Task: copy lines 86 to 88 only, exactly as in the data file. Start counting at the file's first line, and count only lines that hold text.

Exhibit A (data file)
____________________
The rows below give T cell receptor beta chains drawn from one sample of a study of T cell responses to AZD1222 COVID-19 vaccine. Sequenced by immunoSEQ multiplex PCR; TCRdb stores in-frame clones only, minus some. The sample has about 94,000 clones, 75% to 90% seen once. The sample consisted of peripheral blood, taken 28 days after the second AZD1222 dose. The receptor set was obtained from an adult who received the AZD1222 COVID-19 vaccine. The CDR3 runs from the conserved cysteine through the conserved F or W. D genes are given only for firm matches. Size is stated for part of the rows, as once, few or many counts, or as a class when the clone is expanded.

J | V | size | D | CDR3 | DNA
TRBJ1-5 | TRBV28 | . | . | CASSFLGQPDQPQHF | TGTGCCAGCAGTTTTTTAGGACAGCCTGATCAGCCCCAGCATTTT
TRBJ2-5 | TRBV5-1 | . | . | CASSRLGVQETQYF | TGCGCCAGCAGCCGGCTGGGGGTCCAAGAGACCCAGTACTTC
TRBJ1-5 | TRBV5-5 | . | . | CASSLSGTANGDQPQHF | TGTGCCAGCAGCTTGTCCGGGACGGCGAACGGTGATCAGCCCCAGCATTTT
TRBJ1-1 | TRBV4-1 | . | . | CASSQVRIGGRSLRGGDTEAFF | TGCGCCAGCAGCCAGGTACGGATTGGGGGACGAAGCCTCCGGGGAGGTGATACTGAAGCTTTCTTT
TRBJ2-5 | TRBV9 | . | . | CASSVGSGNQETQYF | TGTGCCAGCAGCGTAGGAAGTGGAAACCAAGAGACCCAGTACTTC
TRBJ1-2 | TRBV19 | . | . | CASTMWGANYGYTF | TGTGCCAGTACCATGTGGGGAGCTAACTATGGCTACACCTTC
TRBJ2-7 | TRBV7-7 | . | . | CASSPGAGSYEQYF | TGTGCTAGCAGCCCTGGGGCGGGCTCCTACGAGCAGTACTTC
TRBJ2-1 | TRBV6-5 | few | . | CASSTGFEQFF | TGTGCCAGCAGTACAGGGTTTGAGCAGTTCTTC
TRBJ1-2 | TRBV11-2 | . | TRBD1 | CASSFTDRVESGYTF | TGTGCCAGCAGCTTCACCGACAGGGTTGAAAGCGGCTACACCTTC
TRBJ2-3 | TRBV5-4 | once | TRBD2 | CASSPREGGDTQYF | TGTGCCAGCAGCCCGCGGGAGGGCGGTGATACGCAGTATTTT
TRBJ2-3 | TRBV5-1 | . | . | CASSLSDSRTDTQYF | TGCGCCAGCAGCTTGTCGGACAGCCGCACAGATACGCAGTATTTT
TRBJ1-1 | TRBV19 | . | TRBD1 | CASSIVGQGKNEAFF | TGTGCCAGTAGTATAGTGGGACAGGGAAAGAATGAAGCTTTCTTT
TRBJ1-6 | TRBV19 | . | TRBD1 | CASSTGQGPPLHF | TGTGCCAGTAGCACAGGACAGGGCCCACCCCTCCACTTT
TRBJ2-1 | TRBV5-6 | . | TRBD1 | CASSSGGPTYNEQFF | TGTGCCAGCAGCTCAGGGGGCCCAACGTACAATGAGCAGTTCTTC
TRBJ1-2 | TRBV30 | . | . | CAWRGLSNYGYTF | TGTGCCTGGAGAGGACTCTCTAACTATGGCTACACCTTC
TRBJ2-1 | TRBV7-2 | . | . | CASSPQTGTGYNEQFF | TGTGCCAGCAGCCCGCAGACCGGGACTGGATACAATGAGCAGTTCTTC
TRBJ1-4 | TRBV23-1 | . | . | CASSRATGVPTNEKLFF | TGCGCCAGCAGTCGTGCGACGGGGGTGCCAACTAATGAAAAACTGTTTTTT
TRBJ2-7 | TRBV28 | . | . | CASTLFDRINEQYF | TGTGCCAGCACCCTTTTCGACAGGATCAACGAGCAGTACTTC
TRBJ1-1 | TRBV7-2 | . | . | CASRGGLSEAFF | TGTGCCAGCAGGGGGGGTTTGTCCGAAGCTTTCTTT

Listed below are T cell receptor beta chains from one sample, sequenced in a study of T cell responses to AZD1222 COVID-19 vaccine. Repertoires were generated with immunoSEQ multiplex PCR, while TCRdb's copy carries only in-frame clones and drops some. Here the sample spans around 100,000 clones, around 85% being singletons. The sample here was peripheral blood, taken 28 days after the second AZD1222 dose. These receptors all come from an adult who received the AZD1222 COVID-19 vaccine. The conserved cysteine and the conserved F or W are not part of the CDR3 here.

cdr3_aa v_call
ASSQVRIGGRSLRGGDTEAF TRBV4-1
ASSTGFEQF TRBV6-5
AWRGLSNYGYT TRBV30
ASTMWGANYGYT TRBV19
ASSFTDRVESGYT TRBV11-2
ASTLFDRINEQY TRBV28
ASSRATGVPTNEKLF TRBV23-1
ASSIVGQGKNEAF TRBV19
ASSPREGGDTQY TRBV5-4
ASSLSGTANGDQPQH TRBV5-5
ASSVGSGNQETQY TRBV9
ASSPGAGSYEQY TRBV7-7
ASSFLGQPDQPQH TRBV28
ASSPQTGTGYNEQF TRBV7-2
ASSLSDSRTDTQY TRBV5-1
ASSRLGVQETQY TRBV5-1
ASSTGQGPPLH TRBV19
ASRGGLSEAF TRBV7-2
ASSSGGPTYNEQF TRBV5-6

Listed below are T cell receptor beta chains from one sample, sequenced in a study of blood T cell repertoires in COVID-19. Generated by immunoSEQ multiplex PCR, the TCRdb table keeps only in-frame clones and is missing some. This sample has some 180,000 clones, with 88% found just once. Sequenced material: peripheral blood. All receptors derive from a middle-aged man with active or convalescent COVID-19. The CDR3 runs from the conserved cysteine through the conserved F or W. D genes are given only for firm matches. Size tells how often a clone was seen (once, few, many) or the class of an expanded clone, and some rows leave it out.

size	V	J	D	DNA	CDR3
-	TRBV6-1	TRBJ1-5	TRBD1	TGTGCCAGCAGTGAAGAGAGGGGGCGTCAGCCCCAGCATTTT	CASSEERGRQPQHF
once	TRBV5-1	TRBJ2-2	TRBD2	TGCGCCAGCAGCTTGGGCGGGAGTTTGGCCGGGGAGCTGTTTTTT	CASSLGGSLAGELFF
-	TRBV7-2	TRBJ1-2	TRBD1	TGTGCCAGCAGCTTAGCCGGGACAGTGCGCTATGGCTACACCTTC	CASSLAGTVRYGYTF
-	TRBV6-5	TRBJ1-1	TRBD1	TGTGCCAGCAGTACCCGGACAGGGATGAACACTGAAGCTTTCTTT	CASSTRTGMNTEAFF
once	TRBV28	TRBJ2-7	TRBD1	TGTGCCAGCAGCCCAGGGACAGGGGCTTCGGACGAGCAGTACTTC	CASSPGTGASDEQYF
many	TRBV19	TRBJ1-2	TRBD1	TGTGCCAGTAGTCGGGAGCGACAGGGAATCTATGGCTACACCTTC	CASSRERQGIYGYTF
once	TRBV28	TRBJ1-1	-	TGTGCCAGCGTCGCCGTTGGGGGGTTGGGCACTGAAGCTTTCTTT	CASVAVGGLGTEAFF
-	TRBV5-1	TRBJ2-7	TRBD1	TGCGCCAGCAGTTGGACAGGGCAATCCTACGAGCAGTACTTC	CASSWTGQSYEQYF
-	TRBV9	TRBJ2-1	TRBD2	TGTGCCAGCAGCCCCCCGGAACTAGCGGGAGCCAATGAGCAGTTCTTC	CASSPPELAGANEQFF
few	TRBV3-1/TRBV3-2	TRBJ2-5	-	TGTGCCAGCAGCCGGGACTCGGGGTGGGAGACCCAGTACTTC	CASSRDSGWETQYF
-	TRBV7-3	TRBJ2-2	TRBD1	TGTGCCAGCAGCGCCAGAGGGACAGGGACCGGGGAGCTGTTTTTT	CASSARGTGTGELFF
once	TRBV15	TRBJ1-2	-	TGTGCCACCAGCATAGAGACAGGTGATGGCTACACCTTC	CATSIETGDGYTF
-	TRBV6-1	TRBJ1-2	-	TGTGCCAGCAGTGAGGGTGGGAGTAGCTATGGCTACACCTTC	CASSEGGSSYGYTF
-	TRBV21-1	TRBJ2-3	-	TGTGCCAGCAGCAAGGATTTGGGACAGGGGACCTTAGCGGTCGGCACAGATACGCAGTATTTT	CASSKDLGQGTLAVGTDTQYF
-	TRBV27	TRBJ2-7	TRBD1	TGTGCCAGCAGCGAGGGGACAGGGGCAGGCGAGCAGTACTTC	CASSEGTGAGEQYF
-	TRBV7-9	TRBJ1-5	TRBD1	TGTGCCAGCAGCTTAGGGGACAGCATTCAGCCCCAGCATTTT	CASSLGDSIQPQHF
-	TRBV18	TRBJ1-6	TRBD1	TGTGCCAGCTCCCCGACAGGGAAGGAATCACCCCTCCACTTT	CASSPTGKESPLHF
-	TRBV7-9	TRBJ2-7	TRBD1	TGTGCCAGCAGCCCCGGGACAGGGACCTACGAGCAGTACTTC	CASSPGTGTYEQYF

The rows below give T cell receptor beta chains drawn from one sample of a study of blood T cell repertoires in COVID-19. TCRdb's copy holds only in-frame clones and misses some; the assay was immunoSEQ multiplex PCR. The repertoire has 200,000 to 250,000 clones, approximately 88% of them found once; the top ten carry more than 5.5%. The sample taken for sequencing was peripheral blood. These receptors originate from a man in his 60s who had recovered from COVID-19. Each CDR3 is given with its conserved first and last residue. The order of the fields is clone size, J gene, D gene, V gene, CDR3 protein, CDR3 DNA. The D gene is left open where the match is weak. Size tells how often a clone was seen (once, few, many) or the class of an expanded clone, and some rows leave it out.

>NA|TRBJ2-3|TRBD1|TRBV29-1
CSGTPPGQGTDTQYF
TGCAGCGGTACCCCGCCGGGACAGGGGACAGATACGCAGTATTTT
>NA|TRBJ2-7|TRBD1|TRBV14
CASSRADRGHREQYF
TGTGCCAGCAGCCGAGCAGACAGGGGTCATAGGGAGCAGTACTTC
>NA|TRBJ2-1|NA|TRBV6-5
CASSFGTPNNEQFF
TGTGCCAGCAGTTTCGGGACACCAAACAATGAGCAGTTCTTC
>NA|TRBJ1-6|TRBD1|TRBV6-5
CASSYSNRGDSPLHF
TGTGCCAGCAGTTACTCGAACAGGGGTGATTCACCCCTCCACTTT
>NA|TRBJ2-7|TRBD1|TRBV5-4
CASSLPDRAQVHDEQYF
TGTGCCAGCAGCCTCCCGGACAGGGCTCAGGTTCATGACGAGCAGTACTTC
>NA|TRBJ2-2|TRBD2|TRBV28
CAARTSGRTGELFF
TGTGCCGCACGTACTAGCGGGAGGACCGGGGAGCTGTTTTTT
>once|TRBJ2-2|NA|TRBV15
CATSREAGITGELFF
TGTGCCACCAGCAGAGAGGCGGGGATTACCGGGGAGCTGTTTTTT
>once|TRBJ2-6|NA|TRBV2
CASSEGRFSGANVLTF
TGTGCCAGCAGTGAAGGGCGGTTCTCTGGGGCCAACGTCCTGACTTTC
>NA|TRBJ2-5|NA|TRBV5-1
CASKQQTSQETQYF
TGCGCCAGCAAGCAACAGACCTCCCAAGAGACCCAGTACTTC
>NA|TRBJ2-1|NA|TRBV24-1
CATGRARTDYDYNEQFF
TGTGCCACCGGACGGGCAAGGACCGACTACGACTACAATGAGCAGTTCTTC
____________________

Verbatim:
CASSEGRFSGANVLTF
TGTGCCAGCAGTGAAGGGCGGTTCTCTGGGGCCAACGTCCTGACTTTC
>NA|TRBJ2-5|NA|TRBV5-1